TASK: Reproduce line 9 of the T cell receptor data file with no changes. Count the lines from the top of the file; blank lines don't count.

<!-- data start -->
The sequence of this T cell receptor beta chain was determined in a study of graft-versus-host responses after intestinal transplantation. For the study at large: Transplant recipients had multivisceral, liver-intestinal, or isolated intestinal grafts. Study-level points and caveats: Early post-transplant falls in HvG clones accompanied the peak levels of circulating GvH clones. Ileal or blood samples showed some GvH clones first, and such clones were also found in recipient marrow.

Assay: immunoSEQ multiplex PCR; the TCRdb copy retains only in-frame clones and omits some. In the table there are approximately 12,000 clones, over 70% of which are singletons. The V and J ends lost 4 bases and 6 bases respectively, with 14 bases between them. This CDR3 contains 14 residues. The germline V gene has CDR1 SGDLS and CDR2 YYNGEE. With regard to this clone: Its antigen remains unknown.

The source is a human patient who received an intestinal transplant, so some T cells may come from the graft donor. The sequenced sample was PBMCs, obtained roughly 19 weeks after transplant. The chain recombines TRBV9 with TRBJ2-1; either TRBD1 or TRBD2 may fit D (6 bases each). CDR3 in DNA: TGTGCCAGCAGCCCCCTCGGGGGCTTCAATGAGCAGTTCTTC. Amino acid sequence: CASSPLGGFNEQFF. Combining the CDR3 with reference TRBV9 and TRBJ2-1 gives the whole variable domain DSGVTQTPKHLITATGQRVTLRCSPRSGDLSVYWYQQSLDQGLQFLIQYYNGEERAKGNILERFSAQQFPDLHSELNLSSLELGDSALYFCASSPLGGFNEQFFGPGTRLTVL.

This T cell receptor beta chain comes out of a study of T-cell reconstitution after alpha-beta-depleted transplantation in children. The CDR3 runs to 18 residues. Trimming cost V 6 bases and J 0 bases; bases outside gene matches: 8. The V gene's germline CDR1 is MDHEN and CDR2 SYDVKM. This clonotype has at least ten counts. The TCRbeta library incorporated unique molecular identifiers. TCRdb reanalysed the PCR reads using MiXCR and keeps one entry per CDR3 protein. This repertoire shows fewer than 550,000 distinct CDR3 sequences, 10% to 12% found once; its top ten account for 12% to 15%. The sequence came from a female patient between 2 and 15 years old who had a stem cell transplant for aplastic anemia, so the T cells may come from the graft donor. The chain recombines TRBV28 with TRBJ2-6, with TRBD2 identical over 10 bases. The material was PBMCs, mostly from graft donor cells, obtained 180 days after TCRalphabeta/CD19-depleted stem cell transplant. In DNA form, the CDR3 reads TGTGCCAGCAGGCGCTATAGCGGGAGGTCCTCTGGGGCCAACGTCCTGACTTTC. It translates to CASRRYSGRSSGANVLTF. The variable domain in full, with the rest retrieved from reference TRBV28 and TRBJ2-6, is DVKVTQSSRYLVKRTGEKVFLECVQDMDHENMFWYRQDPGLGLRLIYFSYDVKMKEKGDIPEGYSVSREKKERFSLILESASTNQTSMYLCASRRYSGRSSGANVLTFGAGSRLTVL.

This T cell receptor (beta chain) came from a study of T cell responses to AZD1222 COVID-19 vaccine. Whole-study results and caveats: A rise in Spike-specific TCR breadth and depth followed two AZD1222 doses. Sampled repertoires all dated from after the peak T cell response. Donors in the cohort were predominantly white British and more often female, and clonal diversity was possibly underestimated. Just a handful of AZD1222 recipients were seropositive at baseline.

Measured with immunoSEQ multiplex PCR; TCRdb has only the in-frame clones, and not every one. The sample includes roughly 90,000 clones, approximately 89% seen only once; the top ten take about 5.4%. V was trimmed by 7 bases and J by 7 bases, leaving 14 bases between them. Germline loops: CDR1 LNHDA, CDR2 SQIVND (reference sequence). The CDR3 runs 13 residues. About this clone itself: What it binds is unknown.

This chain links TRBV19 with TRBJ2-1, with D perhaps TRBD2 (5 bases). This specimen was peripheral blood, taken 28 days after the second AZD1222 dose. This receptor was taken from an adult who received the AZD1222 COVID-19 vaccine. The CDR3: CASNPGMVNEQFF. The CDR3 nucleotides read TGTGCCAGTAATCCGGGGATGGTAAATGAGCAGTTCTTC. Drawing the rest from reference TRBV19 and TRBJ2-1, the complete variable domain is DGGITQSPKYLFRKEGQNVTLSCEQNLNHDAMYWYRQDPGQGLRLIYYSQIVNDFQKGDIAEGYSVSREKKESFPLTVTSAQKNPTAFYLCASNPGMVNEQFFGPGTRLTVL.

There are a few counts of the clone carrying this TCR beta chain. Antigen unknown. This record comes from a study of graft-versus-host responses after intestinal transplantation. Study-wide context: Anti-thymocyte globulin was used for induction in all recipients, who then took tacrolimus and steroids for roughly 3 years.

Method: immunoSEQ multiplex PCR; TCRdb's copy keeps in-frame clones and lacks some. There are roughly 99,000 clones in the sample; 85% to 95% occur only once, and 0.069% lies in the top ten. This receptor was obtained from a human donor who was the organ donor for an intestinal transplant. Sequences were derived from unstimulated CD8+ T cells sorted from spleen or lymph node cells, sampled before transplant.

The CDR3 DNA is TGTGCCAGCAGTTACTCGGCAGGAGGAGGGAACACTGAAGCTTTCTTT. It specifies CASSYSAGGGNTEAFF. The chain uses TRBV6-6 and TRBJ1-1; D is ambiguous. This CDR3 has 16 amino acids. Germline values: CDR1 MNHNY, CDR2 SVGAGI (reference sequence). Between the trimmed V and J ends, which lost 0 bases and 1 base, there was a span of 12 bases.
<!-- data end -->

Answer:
Method: immunoSEQ multiplex PCR; TCRdb's copy keeps in-frame clones and lacks some. There are roughly 99,000 clones in the sample; 85% to 95% occur only once, and 0.069% lies in the top ten. This receptor was obtained from a human donor who was the organ donor for an intestinal transplant. Sequences were derived from unstimulated CD8+ T cells sorted from spleen or lymph node cells, sampled before transplant.